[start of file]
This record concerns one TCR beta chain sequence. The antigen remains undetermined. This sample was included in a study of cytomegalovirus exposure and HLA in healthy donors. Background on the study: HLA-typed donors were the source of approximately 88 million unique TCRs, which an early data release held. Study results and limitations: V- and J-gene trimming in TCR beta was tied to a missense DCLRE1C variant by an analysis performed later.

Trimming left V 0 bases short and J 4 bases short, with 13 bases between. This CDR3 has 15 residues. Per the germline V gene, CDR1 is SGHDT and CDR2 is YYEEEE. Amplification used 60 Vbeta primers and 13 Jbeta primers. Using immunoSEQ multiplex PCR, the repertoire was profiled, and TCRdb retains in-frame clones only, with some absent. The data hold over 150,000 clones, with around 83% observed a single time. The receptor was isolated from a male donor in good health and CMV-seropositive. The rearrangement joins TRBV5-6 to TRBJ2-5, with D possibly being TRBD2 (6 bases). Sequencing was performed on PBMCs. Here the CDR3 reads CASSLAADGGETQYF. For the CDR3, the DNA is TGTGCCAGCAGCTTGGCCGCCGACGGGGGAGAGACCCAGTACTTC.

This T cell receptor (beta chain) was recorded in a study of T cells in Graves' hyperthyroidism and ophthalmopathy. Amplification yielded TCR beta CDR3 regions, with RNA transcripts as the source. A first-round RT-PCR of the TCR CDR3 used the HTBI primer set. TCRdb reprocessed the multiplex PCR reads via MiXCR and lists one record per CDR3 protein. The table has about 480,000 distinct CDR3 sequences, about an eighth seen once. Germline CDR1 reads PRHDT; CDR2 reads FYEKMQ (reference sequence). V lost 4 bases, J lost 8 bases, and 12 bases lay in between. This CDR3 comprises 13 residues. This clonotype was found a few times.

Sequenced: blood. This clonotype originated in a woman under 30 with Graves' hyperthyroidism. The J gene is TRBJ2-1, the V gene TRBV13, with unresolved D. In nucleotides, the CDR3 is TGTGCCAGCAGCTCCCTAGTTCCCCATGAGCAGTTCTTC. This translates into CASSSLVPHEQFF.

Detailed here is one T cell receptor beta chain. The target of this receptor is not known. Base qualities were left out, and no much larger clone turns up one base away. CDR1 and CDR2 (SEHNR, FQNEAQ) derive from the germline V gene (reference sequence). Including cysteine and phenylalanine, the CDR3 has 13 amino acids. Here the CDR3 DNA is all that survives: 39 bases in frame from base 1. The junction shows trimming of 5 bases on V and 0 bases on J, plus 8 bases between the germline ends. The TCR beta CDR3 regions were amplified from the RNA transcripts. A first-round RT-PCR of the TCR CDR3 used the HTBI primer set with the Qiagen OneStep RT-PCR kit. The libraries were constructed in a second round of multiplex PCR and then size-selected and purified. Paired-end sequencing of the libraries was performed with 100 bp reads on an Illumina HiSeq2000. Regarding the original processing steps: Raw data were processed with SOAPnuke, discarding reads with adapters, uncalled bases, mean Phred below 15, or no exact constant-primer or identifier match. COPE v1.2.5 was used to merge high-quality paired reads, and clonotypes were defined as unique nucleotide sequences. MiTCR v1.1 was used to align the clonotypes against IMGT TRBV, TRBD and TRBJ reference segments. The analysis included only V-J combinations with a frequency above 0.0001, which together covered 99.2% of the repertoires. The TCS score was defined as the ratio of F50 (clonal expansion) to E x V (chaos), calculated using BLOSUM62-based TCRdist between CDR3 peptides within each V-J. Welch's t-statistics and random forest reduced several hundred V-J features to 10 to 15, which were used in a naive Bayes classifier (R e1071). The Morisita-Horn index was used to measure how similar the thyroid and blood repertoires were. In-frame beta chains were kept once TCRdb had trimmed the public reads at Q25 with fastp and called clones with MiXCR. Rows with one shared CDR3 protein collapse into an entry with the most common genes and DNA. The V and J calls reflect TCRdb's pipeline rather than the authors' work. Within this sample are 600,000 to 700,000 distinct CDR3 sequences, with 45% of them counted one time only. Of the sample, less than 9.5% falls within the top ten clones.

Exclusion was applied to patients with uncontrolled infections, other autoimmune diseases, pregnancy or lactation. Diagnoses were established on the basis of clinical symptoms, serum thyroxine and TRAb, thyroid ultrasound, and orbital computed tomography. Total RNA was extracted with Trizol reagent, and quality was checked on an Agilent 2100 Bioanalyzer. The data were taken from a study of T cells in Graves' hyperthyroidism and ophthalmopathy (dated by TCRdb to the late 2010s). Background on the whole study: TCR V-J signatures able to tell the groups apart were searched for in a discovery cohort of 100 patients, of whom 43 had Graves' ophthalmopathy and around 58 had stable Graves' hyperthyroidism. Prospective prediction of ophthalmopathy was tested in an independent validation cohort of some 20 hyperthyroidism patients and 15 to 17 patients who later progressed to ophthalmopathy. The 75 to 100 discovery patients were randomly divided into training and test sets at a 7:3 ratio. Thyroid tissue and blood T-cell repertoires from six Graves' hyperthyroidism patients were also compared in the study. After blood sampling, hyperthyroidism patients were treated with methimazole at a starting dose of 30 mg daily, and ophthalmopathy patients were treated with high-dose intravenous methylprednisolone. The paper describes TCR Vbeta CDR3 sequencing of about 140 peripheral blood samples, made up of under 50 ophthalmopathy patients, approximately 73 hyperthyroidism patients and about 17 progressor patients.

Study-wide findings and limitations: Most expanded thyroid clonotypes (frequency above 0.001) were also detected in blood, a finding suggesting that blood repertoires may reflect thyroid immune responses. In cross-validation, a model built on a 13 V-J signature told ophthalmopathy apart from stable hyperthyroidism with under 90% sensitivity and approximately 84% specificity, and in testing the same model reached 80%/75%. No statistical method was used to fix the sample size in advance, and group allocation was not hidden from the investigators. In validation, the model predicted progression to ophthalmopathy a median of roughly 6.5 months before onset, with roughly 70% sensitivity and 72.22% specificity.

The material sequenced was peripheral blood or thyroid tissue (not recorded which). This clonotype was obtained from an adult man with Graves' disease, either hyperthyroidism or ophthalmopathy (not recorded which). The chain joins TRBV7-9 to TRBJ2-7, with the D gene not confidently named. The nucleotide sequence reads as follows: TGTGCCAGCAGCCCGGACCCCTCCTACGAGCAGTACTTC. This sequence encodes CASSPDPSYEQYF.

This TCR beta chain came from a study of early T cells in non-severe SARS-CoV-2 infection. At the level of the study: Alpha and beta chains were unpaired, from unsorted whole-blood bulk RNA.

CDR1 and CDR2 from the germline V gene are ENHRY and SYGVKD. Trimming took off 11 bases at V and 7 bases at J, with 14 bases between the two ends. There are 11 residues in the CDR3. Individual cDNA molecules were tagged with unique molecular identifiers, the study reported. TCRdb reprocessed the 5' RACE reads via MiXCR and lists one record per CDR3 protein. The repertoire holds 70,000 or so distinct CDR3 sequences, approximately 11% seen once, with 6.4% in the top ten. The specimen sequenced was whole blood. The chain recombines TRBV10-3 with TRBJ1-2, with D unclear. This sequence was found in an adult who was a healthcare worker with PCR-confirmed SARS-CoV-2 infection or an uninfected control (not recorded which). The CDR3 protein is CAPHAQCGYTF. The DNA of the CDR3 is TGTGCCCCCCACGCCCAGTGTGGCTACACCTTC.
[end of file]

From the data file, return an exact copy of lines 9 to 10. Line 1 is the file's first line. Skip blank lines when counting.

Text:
This TCR beta chain came from a study of early T cells in non-severe SARS-CoV-2 infection. At the level of the study: Alpha and beta chains were unpaired, from unsorted whole-blood bulk RNA.

CDR1 and CDR2 from the germline V gene are ENHRY and SYGVKD. Trimming took off 11 bases at V and 7 bases at J, with 14 bases between the two ends. There are 11 residues in the CDR3. Individual cDNA molecules were tagged with unique molecular identifiers, the study reported. TCRdb reprocessed the 5' RACE reads via MiXCR and lists one record per CDR3 protein. The repertoire holds 70,000 or so distinct CDR3 sequences, approximately 11% seen once, with 6.4% in the top ten. The specimen sequenced was whole blood. The chain recombines TRBV10-3 with TRBJ1-2, with D unclear. This sequence was found in an adult who was a healthcare worker with PCR-confirmed SARS-CoV-2 infection or an uninfected control (not recorded which). The CDR3 protein is CAPHAQCGYTF. The DNA of the CDR3 is TGTGCCCCCCACGCCCAGTGTGGCTACACCTTC.